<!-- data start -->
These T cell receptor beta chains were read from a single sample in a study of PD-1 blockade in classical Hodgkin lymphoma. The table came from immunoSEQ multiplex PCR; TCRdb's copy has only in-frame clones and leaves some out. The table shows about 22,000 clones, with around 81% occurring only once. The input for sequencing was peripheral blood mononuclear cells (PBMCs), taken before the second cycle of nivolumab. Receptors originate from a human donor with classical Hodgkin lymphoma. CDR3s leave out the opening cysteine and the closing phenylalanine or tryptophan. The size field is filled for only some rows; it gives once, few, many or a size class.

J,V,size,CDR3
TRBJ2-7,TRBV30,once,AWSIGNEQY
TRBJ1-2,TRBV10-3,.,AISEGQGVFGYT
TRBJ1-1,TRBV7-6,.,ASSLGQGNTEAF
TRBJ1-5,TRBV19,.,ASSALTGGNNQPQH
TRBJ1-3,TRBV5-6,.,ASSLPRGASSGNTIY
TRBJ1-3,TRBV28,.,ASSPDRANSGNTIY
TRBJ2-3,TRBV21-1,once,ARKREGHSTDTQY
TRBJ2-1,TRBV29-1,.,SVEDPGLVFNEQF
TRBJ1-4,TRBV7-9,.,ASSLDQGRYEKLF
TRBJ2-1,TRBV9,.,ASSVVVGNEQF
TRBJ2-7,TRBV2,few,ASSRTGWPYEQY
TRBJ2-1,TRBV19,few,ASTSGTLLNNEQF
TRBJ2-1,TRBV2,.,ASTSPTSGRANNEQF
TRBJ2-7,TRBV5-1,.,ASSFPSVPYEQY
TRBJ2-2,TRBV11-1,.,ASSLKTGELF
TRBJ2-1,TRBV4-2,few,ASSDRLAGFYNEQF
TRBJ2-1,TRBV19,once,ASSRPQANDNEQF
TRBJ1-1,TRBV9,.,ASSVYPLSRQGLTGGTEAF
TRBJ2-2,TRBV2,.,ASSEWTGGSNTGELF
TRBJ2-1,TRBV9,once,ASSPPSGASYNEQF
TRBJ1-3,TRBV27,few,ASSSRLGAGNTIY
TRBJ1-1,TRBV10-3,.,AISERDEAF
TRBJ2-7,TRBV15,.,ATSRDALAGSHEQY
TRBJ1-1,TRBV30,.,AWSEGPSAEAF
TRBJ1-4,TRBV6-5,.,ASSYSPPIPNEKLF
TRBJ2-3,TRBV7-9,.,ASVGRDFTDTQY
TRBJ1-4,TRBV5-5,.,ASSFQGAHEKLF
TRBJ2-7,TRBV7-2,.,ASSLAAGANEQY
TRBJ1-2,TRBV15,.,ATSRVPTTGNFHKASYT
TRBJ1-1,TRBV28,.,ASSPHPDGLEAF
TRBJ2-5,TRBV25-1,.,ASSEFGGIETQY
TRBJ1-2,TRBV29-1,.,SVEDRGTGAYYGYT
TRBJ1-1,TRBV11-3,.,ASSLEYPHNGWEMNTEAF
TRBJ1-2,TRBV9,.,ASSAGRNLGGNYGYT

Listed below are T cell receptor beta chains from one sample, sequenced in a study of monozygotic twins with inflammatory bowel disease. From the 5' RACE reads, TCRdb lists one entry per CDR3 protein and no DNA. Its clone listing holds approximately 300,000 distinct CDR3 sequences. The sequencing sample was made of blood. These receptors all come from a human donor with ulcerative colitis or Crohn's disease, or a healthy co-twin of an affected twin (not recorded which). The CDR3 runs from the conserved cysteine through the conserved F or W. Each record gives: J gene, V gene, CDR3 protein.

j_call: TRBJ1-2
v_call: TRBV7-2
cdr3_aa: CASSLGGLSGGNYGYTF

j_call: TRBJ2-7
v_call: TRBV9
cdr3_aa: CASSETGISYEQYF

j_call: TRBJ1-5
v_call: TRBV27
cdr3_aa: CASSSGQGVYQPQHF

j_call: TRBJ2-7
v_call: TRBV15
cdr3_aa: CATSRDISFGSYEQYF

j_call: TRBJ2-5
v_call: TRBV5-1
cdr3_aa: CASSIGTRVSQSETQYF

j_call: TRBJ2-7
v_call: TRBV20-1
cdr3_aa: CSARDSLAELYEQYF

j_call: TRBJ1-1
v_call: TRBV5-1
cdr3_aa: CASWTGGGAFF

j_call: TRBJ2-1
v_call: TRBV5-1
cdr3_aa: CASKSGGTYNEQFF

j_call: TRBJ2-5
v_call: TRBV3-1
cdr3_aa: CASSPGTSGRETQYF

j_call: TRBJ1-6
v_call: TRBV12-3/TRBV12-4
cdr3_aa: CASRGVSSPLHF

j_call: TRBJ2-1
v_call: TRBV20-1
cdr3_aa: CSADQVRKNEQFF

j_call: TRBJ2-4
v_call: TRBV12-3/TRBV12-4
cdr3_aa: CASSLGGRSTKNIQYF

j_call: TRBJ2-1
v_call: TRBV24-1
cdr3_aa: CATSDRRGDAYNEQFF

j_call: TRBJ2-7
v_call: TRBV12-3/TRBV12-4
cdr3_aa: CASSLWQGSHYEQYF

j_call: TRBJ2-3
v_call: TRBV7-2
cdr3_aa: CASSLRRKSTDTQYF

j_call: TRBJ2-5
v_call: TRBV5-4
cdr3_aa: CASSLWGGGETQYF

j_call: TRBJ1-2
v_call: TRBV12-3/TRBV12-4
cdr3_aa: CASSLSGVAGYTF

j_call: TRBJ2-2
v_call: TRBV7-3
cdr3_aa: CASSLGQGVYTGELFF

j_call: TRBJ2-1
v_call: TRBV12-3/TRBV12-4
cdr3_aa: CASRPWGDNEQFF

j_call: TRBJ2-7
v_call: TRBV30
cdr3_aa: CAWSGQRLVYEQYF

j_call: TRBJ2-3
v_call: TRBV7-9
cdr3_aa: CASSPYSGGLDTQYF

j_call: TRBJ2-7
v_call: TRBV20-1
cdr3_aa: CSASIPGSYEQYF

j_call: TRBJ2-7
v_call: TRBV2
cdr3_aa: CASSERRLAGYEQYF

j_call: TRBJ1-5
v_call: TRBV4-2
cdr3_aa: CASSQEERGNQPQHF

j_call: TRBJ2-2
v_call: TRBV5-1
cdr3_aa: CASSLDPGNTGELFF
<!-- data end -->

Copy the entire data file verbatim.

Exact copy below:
These T cell receptor beta chains were read from a single sample in a study of PD-1 blockade in classical Hodgkin lymphoma. The table came from immunoSEQ multiplex PCR; TCRdb's copy has only in-frame clones and leaves some out. The table shows about 22,000 clones, with around 81% occurring only once. The input for sequencing was peripheral blood mononuclear cells (PBMCs), taken before the second cycle of nivolumab. Receptors originate from a human donor with classical Hodgkin lymphoma. CDR3s leave out the opening cysteine and the closing phenylalanine or tryptophan. The size field is filled for only some rows; it gives once, few, many or a size class.

J,V,size,CDR3
TRBJ2-7,TRBV30,once,AWSIGNEQY
TRBJ1-2,TRBV10-3,.,AISEGQGVFGYT
TRBJ1-1,TRBV7-6,.,ASSLGQGNTEAF
TRBJ1-5,TRBV19,.,ASSALTGGNNQPQH
TRBJ1-3,TRBV5-6,.,ASSLPRGASSGNTIY
TRBJ1-3,TRBV28,.,ASSPDRANSGNTIY
TRBJ2-3,TRBV21-1,once,ARKREGHSTDTQY
TRBJ2-1,TRBV29-1,.,SVEDPGLVFNEQF
TRBJ1-4,TRBV7-9,.,ASSLDQGRYEKLF
TRBJ2-1,TRBV9,.,ASSVVVGNEQF
TRBJ2-7,TRBV2,few,ASSRTGWPYEQY
TRBJ2-1,TRBV19,few,ASTSGTLLNNEQF
TRBJ2-1,TRBV2,.,ASTSPTSGRANNEQF
TRBJ2-7,TRBV5-1,.,ASSFPSVPYEQY
TRBJ2-2,TRBV11-1,.,ASSLKTGELF
TRBJ2-1,TRBV4-2,few,ASSDRLAGFYNEQF
TRBJ2-1,TRBV19,once,ASSRPQANDNEQF
TRBJ1-1,TRBV9,.,ASSVYPLSRQGLTGGTEAF
TRBJ2-2,TRBV2,.,ASSEWTGGSNTGELF
TRBJ2-1,TRBV9,once,ASSPPSGASYNEQF
TRBJ1-3,TRBV27,few,ASSSRLGAGNTIY
TRBJ1-1,TRBV10-3,.,AISERDEAF
TRBJ2-7,TRBV15,.,ATSRDALAGSHEQY
TRBJ1-1,TRBV30,.,AWSEGPSAEAF
TRBJ1-4,TRBV6-5,.,ASSYSPPIPNEKLF
TRBJ2-3,TRBV7-9,.,ASVGRDFTDTQY
TRBJ1-4,TRBV5-5,.,ASSFQGAHEKLF
TRBJ2-7,TRBV7-2,.,ASSLAAGANEQY
TRBJ1-2,TRBV15,.,ATSRVPTTGNFHKASYT
TRBJ1-1,TRBV28,.,ASSPHPDGLEAF
TRBJ2-5,TRBV25-1,.,ASSEFGGIETQY
TRBJ1-2,TRBV29-1,.,SVEDRGTGAYYGYT
TRBJ1-1,TRBV11-3,.,ASSLEYPHNGWEMNTEAF
TRBJ1-2,TRBV9,.,ASSAGRNLGGNYGYT

Listed below are T cell receptor beta chains from one sample, sequenced in a study of monozygotic twins with inflammatory bowel disease. From the 5' RACE reads, TCRdb lists one entry per CDR3 protein and no DNA. Its clone listing holds approximately 300,000 distinct CDR3 sequences. The sequencing sample was made of blood. These receptors all come from a human donor with ulcerative colitis or Crohn's disease, or a healthy co-twin of an affected twin (not recorded which). The CDR3 runs from the conserved cysteine through the conserved F or W. Each record gives: J gene, V gene, CDR3 protein.

j_call: TRBJ1-2
v_call: TRBV7-2
cdr3_aa: CASSLGGLSGGNYGYTF

j_call: TRBJ2-7
v_call: TRBV9
cdr3_aa: CASSETGISYEQYF

j_call: TRBJ1-5
v_call: TRBV27
cdr3_aa: CASSSGQGVYQPQHF

j_call: TRBJ2-7
v_call: TRBV15
cdr3_aa: CATSRDISFGSYEQYF

j_call: TRBJ2-5
v_call: TRBV5-1
cdr3_aa: CASSIGTRVSQSETQYF

j_call: TRBJ2-7
v_call: TRBV20-1
cdr3_aa: CSARDSLAELYEQYF

j_call: TRBJ1-1
v_call: TRBV5-1
cdr3_aa: CASWTGGGAFF

j_call: TRBJ2-1
v_call: TRBV5-1
cdr3_aa: CASKSGGTYNEQFF

j_call: TRBJ2-5
v_call: TRBV3-1
cdr3_aa: CASSPGTSGRETQYF

j_call: TRBJ1-6
v_call: TRBV12-3/TRBV12-4
cdr3_aa: CASRGVSSPLHF

j_call: TRBJ2-1
v_call: TRBV20-1
cdr3_aa: CSADQVRKNEQFF

j_call: TRBJ2-4
v_call: TRBV12-3/TRBV12-4
cdr3_aa: CASSLGGRSTKNIQYF

j_call: TRBJ2-1
v_call: TRBV24-1
cdr3_aa: CATSDRRGDAYNEQFF

j_call: TRBJ2-7
v_call: TRBV12-3/TRBV12-4
cdr3_aa: CASSLWQGSHYEQYF

j_call: TRBJ2-3
v_call: TRBV7-2
cdr3_aa: CASSLRRKSTDTQYF

j_call: TRBJ2-5
v_call: TRBV5-4
cdr3_aa: CASSLWGGGETQYF

j_call: TRBJ1-2
v_call: TRBV12-3/TRBV12-4
cdr3_aa: CASSLSGVAGYTF

j_call: TRBJ2-2
v_call: TRBV7-3
cdr3_aa: CASSLGQGVYTGELFF

j_call: TRBJ2-1
v_call: TRBV12-3/TRBV12-4
cdr3_aa: CASRPWGDNEQFF

j_call: TRBJ2-7
v_call: TRBV30
cdr3_aa: CAWSGQRLVYEQYF

j_call: TRBJ2-3
v_call: TRBV7-9
cdr3_aa: CASSPYSGGLDTQYF

j_call: TRBJ2-7
v_call: TRBV20-1
cdr3_aa: CSASIPGSYEQYF

j_call: TRBJ2-7
v_call: TRBV2
cdr3_aa: CASSERRLAGYEQYF

j_call: TRBJ1-5
v_call: TRBV4-2
cdr3_aa: CASSQEERGNQPQHF

j_call: TRBJ2-2
v_call: TRBV5-1
cdr3_aa: CASSLDPGNTGELFF